A Delicate Balance: Living Successfully with Chronic Illness
WebMD Live Events Transcript
Event Date: 08/07/2000.
Living with a chronic illness such as fibromyalgia or rheumatoid arthritis is not easy. Join Susan Milstrey- Wells, herself diagnosed with Sjogren's syndrome and fibromyalgia, for a discussion on how to cope with a chronic condition.
The opinions expressed herein are those of the guest's alone. If you have questions about your health, you should consult your personal physician. This event is meant for informational purposes only.
Moderator: Greetings and welcome to WebMD Live! Our guest this afternoon is Susan Milstrey-Wells, herself diagnosed with Sjogren's syndrome and fibromyalgia. Milstrey-Wells is a professional writer and editor. Currently, she writes about mental health, homelessness, and managed care for the federal government. She also is the author of A Delicate Balance: Living Successfully with Chronic Illness.
Thank you for being with us this afternoon, Ms. Wells.
Milstrey-Wells: Thank you for having me.
Moderator: Can you begin by telling us a little about your background and what you are working on right now?
Milstrey-Wells: Sure. I've been a professional writer for more than 20 years. The last 12, I've written about homelessness for the federal government. I've also been what I like to call a "professional patient" for more than half of my life. In addition to FMS (fibromyalgia syndrome) I also have Sjogren's, which is an autoimmune disease, and IC (interstitial cystitis), chronic inflammation of the bladder. I rode a delicate balance, because chronic illness doesn't come with an instruction manual, and I wanted to know how others coped every day. Relying on my training as a journalist, I interviewed more than three dozen women and men throughout the U.S. and Canada. I met a remarkable group of people whose stories I'm proud to share in my book. We laughed and cried together, and I learned much, not only about my health, but also about myself. In sharing the information I received, I wanted to give back some of the validation, insight, and support that was given to me. A Delicate Balance is the book I wish someone had given me when I first became sick. What sets my book apart from others about chronic illness is that it takes readers through the very real struggles we go through on the journey of self-acceptance. There's a long road between becoming sick and accepting life with a chronic disease, and A Delicate Balance shares with readers some of what I learned along the way.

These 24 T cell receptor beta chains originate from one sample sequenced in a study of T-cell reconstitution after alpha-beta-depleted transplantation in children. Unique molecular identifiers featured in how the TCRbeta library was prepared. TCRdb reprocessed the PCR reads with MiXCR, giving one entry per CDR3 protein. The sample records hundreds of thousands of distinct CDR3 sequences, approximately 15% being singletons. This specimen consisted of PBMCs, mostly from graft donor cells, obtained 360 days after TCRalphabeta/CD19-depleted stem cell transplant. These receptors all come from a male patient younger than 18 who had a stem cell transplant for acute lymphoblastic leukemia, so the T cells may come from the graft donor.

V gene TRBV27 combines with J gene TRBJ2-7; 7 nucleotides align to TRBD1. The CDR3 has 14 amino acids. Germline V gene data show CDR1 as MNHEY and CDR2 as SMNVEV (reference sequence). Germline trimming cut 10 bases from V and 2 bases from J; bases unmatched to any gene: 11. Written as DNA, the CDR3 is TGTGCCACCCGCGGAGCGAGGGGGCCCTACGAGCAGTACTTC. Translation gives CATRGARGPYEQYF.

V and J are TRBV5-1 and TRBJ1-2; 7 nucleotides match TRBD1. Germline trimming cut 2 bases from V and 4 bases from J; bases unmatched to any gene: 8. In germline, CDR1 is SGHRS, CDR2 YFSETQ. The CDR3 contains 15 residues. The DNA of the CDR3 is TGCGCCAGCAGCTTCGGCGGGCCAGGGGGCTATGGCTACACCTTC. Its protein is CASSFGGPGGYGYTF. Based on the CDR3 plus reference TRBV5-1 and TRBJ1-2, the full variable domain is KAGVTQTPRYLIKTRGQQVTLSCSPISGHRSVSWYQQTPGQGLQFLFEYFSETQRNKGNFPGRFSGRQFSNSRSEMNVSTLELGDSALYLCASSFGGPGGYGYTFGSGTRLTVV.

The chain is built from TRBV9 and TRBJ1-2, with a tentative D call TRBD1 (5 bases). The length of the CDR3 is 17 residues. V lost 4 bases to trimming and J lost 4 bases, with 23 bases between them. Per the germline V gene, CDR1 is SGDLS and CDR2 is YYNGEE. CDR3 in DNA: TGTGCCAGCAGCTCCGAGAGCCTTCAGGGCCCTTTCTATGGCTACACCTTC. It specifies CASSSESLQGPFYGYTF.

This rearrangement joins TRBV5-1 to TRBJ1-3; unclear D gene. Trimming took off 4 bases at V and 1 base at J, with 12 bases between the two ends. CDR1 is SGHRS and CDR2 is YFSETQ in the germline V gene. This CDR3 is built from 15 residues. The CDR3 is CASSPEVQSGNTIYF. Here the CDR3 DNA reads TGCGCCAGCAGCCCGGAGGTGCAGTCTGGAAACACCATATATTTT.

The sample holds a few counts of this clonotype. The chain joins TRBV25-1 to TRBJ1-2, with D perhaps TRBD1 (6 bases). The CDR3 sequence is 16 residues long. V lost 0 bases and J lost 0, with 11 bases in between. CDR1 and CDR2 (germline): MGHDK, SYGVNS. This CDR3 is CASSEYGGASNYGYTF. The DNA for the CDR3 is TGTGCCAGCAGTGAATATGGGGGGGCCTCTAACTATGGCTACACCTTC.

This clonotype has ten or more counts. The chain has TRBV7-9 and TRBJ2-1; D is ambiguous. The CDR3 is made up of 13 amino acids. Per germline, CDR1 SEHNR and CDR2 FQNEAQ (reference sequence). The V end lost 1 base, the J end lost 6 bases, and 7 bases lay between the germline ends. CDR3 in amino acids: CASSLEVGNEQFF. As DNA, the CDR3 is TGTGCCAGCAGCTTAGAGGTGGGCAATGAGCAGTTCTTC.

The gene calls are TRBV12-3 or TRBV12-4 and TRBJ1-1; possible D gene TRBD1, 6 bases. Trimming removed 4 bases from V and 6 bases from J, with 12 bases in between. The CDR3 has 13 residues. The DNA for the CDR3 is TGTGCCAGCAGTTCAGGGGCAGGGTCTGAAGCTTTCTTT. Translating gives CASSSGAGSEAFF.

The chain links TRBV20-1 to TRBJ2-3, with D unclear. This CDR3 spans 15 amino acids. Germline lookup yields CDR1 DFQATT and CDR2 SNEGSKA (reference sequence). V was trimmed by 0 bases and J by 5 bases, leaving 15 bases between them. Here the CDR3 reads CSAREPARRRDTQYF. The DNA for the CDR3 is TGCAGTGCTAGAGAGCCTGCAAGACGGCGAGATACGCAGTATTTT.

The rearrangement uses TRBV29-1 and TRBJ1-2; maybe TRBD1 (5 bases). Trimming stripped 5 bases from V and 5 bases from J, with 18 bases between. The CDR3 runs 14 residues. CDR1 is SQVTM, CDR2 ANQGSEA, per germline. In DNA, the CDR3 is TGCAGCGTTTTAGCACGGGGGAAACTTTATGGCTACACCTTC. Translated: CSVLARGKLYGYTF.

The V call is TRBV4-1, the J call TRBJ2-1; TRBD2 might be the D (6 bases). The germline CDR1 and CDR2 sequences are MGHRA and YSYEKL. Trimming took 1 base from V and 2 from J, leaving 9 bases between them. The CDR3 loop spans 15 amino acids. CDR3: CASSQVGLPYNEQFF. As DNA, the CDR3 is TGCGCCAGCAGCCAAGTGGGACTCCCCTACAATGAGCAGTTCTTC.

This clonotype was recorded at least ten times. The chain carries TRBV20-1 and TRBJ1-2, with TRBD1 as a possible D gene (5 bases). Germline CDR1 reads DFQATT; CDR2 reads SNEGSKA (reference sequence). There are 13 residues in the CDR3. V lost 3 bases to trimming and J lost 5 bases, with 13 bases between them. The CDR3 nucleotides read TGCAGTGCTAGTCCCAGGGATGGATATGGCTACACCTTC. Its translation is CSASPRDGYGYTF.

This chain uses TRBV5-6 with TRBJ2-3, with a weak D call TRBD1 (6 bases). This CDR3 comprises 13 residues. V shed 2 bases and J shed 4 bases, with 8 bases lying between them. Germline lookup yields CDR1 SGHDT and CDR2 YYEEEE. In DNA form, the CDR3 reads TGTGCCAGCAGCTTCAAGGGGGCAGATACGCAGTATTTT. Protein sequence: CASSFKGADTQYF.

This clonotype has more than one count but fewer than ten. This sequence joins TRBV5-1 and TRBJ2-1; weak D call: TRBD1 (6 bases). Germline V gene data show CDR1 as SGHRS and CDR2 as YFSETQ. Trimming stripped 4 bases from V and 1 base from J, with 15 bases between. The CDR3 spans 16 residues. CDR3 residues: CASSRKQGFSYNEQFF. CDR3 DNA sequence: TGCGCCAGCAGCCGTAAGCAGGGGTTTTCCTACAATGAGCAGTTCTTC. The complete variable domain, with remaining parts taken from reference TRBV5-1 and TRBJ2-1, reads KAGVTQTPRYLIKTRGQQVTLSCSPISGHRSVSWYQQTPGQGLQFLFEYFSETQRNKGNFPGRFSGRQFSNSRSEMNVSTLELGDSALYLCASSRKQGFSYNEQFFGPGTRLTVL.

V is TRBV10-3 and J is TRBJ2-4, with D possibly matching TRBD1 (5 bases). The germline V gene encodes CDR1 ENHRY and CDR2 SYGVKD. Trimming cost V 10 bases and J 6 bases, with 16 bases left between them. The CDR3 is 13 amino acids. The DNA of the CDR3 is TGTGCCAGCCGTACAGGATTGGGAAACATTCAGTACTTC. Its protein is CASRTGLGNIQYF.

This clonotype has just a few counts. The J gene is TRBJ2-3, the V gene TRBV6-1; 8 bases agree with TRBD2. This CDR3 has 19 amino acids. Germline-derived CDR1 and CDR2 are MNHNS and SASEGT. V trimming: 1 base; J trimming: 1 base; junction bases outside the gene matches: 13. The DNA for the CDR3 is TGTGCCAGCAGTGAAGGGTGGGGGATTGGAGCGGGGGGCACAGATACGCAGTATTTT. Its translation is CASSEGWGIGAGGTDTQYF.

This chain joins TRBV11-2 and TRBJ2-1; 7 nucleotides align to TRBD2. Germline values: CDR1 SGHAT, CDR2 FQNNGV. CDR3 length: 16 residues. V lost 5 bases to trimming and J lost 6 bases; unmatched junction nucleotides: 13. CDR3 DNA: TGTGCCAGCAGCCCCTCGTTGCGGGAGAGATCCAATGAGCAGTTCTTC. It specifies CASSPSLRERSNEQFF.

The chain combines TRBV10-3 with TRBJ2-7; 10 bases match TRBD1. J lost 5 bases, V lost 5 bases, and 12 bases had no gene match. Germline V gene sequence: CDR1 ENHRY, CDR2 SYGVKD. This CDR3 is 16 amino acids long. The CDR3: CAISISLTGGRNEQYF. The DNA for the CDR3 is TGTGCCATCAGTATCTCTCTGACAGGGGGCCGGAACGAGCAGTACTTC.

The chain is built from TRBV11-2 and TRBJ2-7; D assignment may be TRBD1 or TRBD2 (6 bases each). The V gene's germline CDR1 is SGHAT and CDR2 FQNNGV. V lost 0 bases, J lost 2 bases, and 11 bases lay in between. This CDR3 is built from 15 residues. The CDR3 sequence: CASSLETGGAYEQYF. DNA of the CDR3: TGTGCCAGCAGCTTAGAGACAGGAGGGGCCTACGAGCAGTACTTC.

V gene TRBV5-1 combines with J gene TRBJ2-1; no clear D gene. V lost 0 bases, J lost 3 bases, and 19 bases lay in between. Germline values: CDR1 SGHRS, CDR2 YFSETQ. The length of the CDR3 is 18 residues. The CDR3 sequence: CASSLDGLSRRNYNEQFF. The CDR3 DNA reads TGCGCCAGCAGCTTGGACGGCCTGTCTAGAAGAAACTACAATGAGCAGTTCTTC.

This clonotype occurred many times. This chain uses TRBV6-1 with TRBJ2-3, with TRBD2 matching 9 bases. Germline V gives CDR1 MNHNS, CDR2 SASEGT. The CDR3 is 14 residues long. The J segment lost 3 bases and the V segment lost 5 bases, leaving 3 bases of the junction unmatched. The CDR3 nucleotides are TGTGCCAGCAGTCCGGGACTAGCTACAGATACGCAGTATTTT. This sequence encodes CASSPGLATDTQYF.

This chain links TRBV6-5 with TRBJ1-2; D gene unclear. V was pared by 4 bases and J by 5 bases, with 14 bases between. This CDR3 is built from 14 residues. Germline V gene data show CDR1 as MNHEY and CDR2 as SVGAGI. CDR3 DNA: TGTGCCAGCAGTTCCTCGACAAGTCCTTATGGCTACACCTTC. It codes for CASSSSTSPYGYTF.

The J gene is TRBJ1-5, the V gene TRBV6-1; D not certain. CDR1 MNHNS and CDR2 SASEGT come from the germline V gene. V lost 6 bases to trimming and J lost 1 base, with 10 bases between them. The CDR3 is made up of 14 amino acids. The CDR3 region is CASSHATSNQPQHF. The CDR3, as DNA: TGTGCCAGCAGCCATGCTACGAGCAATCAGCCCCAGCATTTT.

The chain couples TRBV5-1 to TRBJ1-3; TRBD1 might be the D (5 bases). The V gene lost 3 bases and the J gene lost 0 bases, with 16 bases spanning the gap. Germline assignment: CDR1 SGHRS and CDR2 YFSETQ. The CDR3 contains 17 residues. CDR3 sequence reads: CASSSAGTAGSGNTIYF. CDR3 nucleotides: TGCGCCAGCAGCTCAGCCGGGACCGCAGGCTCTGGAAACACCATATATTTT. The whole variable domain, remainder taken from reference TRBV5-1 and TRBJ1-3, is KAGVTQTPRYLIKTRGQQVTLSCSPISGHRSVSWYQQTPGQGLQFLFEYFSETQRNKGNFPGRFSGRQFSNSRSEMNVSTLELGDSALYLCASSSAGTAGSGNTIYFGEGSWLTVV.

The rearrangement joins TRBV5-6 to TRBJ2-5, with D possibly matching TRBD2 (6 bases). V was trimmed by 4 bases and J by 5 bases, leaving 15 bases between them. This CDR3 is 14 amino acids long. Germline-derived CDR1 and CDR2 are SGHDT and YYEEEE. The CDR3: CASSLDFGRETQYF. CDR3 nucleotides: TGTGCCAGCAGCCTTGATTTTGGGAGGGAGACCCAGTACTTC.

Moderator: What is the key to living well with a chronic condition?
Milstrey-Wells: I think one of the most important is to realize that being sick is hard work. We have to recognize that we can't move past the difficulties we face until we acknowledge them. Those of us who are sick can't afford to bemoan our fate for too long, because then we're not only sick, we're sick and miserable. The second lesson I learned is that we have a right and responsibility to get better. Even if our disease is not likely to be cured, we can lead a healthier and more fulfilling life by learning some good self-care techniques.
Moderator: Is this good advice for other chronic conditions aside from fibromyalgia?
Milstrey-Wells: Absolutely. Any health condition that's ongoing, that's limiting in any way, that's painful or fatiguing, requires an understanding of not only the condition, but of who we are and how we're going to come to deal with it. Having a chronic illness often prompts a journey of self-discovery. I don't think we have to get sick to do this, but being sick maybe gives us that extra nudge to figure out what really counts in life. If you are sick every day, you really want to be careful of how you spend your energy, and really think about where you want to direct what often is limited energy. Sometimes I like to think of my energy as money in the bank, and I know that if I want to spend it, I have to save it first. Once it's gone, I need time to build it back again. I don't want to spend my energy being angry about being sick, so that means I have to work hard at accepting how my life has changed.
Moderator: What are the symptoms of fibromyalgia and what should one do if they think they may have it?
Milstrey-Wells: The hallmark symptoms of FMS are muscle pain, and non-restorative sleep. I believe it was in 1990 that the American College of Rheumatology issued diagnostic criteria for FMS, and that includes pain in at least 11 of 18 tender points on various parts around the body. FMS really is just not muscle pain, it's widespread muscle pain. Typically the pressure points are sensitive to a very light touch, something that wouldn't be painful to someone without FMS. More primary care physicians are now recognizing and diagnosing FMS, but the specialists who are most likely to deal with it are rheumatologists. You do have to choose carefully though, because not all doctors, including rheumatologists, believe in FMS. If you think you may have it and you are told that it's in your head, it's probably time to find a new doctor. For many patients, FMS begins after a serious illness or injury, such as a car accident or a period of prolonged stress. If you have a diagnosis of FMS, one thing you should always be careful about is attributing all of your symptoms to the illness. If you experience a new symptom, or one that's especially troubling, always check it out with your doctor.